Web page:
Choose Your Own Conclusion

S. Hope Mills spots a provocative passage from a recent Tim Parks essay about not finishing books:

To put a novel down before the end, then, is simply to acknowledge that for me its shape, its aesthetic quality, is in the weave of the plot and, with the best novels, in the meshing of the writing style with that weave. Style and plot, overall vision and local detail, fascinate together, in a perfect tangle. Once the structure has been set up and the narrative ball is rolling, the need for an end is just an unfortunate burden, an embarrassment, a deplorable closure of so much possibility.

Mills comments:

The idea of an ending as an “unfortunate burden” may be a bit dramatic, but the other idea, that a novel’s possibility doesn’t rest solely on the ending, is an interesting one. Engaging a good story, isn’t—and can’t be—a highly controlled experience. While we writers would like for readers to feel our sentences, interpret our characters and move through the story exactly as we intended, we can’t talk them through the experience page by page. We have to leave quite a lot in their hands. And frankly, when we’re on the other side, as readers, those are the stories we love best, the ones where we’re equipped and then trusted to figure things out for ourselves.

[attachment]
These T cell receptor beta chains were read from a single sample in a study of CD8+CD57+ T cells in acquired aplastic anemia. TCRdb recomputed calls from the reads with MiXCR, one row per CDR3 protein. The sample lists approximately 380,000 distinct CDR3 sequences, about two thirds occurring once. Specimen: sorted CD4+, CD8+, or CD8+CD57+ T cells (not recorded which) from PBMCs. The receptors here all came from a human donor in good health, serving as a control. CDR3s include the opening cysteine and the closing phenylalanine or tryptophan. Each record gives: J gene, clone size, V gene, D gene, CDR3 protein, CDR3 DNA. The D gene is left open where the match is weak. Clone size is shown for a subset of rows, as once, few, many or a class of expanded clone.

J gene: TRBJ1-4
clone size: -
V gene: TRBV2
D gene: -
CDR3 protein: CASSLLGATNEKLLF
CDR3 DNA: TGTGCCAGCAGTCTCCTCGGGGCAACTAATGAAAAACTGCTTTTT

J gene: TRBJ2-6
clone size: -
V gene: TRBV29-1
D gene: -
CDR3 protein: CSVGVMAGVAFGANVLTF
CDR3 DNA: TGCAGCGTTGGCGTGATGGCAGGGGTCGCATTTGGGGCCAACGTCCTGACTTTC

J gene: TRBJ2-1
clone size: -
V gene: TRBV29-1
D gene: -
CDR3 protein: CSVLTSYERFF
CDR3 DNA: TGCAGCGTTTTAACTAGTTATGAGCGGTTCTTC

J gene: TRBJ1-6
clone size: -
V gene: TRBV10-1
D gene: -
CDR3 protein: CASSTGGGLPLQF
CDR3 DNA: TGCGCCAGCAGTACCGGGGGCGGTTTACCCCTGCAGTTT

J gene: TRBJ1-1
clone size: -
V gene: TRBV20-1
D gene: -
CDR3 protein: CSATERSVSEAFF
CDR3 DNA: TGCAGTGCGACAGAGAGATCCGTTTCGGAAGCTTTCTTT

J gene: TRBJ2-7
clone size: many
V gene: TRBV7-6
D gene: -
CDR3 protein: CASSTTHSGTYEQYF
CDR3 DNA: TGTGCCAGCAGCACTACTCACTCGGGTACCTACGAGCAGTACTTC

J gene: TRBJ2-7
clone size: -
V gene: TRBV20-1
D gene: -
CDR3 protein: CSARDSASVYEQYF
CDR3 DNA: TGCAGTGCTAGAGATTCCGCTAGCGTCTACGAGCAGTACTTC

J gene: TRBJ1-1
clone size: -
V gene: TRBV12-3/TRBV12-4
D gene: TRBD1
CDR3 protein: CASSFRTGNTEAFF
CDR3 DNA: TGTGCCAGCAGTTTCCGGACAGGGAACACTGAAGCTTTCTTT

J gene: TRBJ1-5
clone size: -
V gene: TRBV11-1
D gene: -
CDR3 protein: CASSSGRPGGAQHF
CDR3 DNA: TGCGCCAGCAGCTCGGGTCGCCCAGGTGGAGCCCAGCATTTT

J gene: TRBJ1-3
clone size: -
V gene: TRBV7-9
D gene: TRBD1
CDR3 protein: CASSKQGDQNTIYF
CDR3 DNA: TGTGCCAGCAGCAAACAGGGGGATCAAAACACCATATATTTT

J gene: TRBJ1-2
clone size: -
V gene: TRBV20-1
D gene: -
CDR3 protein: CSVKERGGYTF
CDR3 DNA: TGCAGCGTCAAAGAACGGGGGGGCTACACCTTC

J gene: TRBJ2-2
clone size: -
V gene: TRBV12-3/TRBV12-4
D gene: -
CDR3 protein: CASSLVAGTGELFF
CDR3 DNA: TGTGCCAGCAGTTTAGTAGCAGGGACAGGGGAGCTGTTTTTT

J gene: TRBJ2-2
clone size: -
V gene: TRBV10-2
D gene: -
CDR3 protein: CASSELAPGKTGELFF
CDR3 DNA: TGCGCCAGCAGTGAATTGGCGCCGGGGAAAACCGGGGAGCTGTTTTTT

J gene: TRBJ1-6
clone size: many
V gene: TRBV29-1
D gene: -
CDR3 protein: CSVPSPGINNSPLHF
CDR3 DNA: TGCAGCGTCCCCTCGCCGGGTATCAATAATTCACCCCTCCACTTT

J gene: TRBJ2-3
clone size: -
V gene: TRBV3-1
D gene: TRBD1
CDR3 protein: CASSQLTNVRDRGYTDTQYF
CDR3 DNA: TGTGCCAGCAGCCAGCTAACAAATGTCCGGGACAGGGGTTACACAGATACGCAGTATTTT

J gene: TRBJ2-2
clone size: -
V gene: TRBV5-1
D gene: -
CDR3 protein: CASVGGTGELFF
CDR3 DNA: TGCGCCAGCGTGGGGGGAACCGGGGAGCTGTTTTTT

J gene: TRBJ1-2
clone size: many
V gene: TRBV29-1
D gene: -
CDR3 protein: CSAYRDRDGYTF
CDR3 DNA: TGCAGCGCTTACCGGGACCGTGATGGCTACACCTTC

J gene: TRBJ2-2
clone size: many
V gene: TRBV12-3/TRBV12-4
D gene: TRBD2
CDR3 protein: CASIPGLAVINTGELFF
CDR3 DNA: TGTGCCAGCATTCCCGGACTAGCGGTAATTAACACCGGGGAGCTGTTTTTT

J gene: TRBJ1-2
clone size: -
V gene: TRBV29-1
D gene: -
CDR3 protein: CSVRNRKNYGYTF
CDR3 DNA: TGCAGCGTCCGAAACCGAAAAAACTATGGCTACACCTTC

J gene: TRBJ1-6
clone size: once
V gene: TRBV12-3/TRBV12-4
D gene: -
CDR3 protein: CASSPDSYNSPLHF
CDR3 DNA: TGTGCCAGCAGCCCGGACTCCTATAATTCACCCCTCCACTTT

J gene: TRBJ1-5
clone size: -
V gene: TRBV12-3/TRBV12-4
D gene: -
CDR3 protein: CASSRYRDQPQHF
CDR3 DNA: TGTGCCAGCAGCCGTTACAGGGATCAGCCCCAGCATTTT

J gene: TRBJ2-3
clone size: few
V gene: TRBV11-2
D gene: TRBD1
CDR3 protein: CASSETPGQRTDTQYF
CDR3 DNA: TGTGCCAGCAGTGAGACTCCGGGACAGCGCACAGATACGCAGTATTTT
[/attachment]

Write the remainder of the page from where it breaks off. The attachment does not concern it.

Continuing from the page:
When I think about what I’ve long loved about reading, it’s the different worlds that scoop me up, my senses fully engaged. The writer, of course, is my guide, but I still have a role to play, too—I’m interacting with the information that’s been given to me. That’s what makes the deepest reading experience. And because this is my story now, too, I might be ready for closure sooner than another reader, sooner even than the author.